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Review: Brüno and The Sicilian Girl

By August 17, 2009September 9th, 2010No Comments

Bruno posterSacha Baron Cohen is, in this reviewer’s opin­ion, the most gif­ted com­ic act­or of his gen­er­a­tion – a new Peter Sellers for those of us who remem­ber who Peter Sellers was. A first-rate com­edy tech­ni­cian, a vir­tu­oso impro­vis­or and vir­tu­ally fear­less, he has stolen films like Madagascar, Talladega Nights and Sweeney Todd from much big­ger names. Why then am I left so cold by his most fam­ous cre­ations, Borat and now Austrian fash­ion report­er turned gay cul­tur­al icon Brüno?

At first I thought it must just be a ques­tion of taste. After all, a rather large group of people at the Embassy on Thursday whooped and hollered and gave Brüno a round of applause. The edit­or of this paper told me it was her favour­ite film of the year. Maybe it is just me, but I didn’t laugh once – at least not at loud.

Brüno is a failed Austrian fash­ion show host who, des­per­ate for fame at any cost, travels to the home of fame (the USA, of course) for some tips. Like Borat before him his cul­tur­al illit­er­acy would not be such a han­di­cap if he didn’t also suf­fer from class‑A nar­ciss­ism and abso­lute self-absorbtion ren­der­ing both his ears as tin as if they were owned by that real friend of Dorothy, the one from from The Wizard of Oz.

He gets him­self an old-style cigar chew­ing Hollywood agent, tries to make a celebrity sex tape, has a crack at Middle East peace and adopts a third world baby but every effort is sab­ot­aged by Brüno’s inab­il­ity to, you know, get it. Which is the point, I under­stand that. But I don’t find humi­li­at­ing people (who for the most part are decent hon­est people) to be par­tic­u­larly funny or praise­worthy and the sup­posedly anti-homophobia mes­sage comes uncom­fort­ably close to the genu­ine art­icle for my liking.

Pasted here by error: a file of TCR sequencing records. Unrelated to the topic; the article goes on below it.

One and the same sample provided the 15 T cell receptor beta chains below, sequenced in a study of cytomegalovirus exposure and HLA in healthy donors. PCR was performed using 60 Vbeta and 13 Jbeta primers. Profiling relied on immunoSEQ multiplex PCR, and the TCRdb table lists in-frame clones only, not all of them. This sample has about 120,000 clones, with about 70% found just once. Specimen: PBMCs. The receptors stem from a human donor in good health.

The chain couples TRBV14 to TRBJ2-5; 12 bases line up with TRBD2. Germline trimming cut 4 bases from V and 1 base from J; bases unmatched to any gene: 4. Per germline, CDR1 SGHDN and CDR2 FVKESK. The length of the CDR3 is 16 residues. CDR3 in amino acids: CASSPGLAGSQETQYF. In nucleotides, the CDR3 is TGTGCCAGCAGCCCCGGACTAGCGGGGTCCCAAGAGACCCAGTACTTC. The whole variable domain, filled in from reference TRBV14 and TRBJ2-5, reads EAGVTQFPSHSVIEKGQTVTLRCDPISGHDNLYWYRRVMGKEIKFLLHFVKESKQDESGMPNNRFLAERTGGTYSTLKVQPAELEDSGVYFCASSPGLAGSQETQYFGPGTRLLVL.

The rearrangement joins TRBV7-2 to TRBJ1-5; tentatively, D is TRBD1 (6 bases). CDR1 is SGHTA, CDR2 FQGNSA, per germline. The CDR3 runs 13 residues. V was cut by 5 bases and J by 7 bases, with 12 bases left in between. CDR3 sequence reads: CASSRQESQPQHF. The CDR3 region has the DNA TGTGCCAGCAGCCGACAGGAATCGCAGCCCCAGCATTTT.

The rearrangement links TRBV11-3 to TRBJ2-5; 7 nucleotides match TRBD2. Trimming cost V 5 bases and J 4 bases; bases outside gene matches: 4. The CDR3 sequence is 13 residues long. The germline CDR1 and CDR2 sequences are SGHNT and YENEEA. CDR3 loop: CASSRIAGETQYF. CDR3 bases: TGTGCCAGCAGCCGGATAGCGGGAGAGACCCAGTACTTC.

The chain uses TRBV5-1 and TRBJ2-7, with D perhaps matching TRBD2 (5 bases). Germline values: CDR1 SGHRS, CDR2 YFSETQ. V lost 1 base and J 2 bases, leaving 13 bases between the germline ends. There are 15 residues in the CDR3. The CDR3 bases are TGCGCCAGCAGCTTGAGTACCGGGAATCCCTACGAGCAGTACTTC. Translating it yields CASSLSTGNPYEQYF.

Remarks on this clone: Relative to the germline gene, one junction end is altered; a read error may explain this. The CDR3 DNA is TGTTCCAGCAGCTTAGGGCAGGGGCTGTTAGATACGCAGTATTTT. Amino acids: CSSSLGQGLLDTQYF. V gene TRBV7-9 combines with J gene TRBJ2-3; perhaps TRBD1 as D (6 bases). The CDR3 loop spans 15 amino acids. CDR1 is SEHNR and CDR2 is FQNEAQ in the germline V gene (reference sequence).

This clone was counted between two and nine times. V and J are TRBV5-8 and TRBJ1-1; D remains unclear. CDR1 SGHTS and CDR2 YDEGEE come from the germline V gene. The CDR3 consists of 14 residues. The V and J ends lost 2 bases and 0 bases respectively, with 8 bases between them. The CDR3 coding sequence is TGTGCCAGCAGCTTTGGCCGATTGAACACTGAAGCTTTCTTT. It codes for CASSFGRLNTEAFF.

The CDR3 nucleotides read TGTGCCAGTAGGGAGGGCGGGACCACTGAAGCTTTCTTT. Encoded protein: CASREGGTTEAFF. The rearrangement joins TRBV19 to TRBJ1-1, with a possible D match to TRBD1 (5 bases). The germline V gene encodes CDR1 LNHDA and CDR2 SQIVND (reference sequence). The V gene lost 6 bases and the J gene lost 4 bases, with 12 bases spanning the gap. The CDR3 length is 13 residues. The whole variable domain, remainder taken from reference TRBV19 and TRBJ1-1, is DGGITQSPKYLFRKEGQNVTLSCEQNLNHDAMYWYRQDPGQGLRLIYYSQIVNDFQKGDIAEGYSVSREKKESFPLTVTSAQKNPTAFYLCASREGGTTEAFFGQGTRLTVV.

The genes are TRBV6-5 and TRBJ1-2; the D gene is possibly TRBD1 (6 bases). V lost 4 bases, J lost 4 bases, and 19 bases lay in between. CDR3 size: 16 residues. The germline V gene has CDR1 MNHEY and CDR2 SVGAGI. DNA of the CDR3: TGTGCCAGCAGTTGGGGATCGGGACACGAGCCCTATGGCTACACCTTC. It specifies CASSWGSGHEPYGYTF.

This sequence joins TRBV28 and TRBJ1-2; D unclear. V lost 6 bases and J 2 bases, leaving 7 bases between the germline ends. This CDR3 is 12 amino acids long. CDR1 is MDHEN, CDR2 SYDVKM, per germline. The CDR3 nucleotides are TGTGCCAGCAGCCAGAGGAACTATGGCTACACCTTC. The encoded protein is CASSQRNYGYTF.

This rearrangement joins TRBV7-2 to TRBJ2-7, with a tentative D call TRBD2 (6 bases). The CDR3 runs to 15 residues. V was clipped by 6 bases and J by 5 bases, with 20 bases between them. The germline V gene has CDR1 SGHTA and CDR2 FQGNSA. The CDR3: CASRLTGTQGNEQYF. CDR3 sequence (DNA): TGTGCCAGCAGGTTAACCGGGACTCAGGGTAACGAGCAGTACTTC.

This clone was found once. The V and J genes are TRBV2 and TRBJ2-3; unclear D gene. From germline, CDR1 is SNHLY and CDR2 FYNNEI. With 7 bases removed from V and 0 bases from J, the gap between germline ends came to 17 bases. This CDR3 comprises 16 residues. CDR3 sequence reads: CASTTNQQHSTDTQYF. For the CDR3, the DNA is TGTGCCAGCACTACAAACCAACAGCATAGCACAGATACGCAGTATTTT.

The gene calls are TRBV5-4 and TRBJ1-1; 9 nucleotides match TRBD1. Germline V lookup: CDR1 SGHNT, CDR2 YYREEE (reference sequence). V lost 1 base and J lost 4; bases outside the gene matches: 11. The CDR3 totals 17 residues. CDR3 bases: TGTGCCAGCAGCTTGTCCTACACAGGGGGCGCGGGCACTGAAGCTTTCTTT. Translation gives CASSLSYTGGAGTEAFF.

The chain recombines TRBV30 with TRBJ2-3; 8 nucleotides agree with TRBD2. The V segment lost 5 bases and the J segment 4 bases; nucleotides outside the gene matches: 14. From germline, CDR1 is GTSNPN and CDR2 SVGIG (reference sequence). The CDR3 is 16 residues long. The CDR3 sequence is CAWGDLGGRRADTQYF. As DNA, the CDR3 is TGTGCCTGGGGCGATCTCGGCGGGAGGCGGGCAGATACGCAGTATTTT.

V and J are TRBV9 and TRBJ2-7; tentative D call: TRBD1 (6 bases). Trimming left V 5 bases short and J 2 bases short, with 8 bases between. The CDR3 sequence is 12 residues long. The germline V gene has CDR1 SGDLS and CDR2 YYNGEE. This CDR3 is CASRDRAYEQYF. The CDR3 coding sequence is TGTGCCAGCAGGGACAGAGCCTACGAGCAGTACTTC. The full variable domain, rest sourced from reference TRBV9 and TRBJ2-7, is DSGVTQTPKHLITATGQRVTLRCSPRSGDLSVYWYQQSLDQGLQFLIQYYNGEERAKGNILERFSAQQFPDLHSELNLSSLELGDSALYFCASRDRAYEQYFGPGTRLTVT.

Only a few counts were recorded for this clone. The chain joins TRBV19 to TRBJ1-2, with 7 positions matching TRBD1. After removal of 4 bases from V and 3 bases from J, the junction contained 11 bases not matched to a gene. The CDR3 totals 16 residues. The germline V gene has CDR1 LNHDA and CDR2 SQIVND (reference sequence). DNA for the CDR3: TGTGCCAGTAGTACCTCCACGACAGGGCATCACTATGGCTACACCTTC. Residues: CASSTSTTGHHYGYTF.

The Sicilian Girl posterWith Brüno own­ing almost every cinema in town, and the Film Festival train belt­ing along the tracks, there’s only room for one oth­er loc­al release: The Sicilian Girl is a true story about the daugh­ter of a Sicilian gang­ster who, dis­gus­ted by all the viol­ence and death informs on the fam­ily and becomes an icon for the anti-organised crime cam­paigns of the 1990s. With respect to CT let­ter writer Mike Barton, I’m going to go out on a limb here and call these wiseguys Mafia (clues include the Sicilian loc­a­tion and the fact that the lead­ers don’t both­er put­ting their arms through the sleeves of their coats), but the film is con­sid­er­ably more pro­sa­ic than any Mafia film I’ve seen before (or even the essen­tial Gomorrah which was reviewed here last month).

The Sicilian Girl is drab and wear­i­some, with repet­it­ive shout­ing matches and some clichéd sub­si­di­ary char­ac­ters. You might find it worth per­sever­ing with, though, as (if you don’t know the story of Rita Atria) the end­ing is a real kick­er. Then again, there’s always Wikipedia if you want to save your­self the trouble.

Printed in Wellington’s Capital Times on Wednesday 15 July, 2009.

Motes on screen­ing con­di­tions: Brüno at a pub­lic Friday night screen­ing at the Embassy. Very rauc­ous. The Sicilian Girl was a screen­er DVD from the dis­trib­ut­or. Incidentally, New Zealand is one of the first ter­rit­or­ies to get The Sicilian Girl out­side Italy and per­haps it arrived too soon.